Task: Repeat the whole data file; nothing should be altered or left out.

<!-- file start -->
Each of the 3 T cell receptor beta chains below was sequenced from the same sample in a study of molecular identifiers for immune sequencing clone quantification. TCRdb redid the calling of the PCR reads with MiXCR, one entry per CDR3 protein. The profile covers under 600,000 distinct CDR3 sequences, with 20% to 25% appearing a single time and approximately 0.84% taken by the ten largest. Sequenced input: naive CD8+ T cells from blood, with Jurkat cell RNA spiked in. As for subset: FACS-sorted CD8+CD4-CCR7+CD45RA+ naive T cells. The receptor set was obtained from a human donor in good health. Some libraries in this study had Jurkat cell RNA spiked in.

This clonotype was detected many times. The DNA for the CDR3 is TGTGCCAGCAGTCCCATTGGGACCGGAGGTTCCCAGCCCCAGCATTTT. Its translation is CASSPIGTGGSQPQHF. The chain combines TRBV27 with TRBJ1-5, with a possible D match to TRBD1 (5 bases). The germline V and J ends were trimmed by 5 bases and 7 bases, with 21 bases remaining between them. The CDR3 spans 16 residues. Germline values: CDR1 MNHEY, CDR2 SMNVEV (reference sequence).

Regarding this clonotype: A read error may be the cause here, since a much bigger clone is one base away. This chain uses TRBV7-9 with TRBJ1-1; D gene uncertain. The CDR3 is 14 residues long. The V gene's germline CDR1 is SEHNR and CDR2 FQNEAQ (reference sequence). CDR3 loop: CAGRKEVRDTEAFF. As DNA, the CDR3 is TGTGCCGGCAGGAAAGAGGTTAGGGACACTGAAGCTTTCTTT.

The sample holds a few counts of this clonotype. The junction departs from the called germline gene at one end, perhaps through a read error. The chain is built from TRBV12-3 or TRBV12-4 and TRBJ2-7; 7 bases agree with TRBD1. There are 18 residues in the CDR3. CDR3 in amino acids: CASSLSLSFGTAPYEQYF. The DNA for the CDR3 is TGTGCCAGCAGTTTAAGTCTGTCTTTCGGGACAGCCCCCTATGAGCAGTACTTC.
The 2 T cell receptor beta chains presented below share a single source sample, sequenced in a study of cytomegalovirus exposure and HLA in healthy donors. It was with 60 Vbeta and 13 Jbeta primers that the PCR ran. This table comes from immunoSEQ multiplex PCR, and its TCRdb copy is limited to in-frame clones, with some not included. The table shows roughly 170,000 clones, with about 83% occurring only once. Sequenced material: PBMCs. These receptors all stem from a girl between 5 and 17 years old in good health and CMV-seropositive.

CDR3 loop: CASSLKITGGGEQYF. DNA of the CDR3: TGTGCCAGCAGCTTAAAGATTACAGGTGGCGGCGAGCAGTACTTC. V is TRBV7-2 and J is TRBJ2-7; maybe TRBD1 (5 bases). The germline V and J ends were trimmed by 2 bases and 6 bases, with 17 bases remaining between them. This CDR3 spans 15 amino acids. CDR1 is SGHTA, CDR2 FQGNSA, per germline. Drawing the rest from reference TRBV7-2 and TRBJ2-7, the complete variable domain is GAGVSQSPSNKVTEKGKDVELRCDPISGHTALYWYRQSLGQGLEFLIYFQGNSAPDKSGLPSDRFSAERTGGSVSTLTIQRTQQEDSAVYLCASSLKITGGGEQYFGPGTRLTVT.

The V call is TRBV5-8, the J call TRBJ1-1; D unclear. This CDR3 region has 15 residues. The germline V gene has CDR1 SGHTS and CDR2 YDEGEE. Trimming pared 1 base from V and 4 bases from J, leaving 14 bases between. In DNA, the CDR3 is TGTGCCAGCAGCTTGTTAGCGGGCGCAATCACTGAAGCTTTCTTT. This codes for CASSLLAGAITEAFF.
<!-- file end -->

Each of the 3 T cell receptor beta chains below was sequenced from the same sample in a study of molecular identifiers for immune sequencing clone quantification. TCRdb redid the calling of the PCR reads with MiXCR, one entry per CDR3 protein. The profile covers under 600,000 distinct CDR3 sequences, with 20% to 25% appearing a single time and approximately 0.84% taken by the ten largest. Sequenced input: naive CD8+ T cells from blood, with Jurkat cell RNA spiked in. As for subset: FACS-sorted CD8+CD4-CCR7+CD45RA+ naive T cells. The receptor set was obtained from a human donor in good health. Some libraries in this study had Jurkat cell RNA spiked in.

This clonotype was detected many times. The DNA for the CDR3 is TGTGCCAGCAGTCCCATTGGGACCGGAGGTTCCCAGCCCCAGCATTTT. Its translation is CASSPIGTGGSQPQHF. The chain combines TRBV27 with TRBJ1-5, with a possible D match to TRBD1 (5 bases). The germline V and J ends were trimmed by 5 bases and 7 bases, with 21 bases remaining between them. The CDR3 spans 16 residues. Germline values: CDR1 MNHEY, CDR2 SMNVEV (reference sequence).

Regarding this clonotype: A read error may be the cause here, since a much bigger clone is one base away. This chain uses TRBV7-9 with TRBJ1-1; D gene uncertain. The CDR3 is 14 residues long. The V gene's germline CDR1 is SEHNR and CDR2 FQNEAQ (reference sequence). CDR3 loop: CAGRKEVRDTEAFF. As DNA, the CDR3 is TGTGCCGGCAGGAAAGAGGTTAGGGACACTGAAGCTTTCTTT.

The sample holds a few counts of this clonotype. The junction departs from the called germline gene at one end, perhaps through a read error. The chain is built from TRBV12-3 or TRBV12-4 and TRBJ2-7; 7 bases agree with TRBD1. There are 18 residues in the CDR3. CDR3 in amino acids: CASSLSLSFGTAPYEQYF. The DNA for the CDR3 is TGTGCCAGCAGTTTAAGTCTGTCTTTCGGGACAGCCCCCTATGAGCAGTACTTC.
The 2 T cell receptor beta chains presented below share a single source sample, sequenced in a study of cytomegalovirus exposure and HLA in healthy donors. It was with 60 Vbeta and 13 Jbeta primers that the PCR ran. This table comes from immunoSEQ multiplex PCR, and its TCRdb copy is limited to in-frame clones, with some not included. The table shows roughly 170,000 clones, with about 83% occurring only once. Sequenced material: PBMCs. These receptors all stem from a girl between 5 and 17 years old in good health and CMV-seropositive.

CDR3 loop: CASSLKITGGGEQYF. DNA of the CDR3: TGTGCCAGCAGCTTAAAGATTACAGGTGGCGGCGAGCAGTACTTC. V is TRBV7-2 and J is TRBJ2-7; maybe TRBD1 (5 bases). The germline V and J ends were trimmed by 2 bases and 6 bases, with 17 bases remaining between them. This CDR3 spans 15 amino acids. CDR1 is SGHTA, CDR2 FQGNSA, per germline. Drawing the rest from reference TRBV7-2 and TRBJ2-7, the complete variable domain is GAGVSQSPSNKVTEKGKDVELRCDPISGHTALYWYRQSLGQGLEFLIYFQGNSAPDKSGLPSDRFSAERTGGSVSTLTIQRTQQEDSAVYLCASSLKITGGGEQYFGPGTRLTVT.

The V call is TRBV5-8, the J call TRBJ1-1; D unclear. This CDR3 region has 15 residues. The germline V gene has CDR1 SGHTS and CDR2 YDEGEE. Trimming pared 1 base from V and 4 bases from J, leaving 14 bases between. In DNA, the CDR3 is TGTGCCAGCAGCTTGTTAGCGGGCGCAATCACTGAAGCTTTCTTT. This codes for CASSLLAGAITEAFF.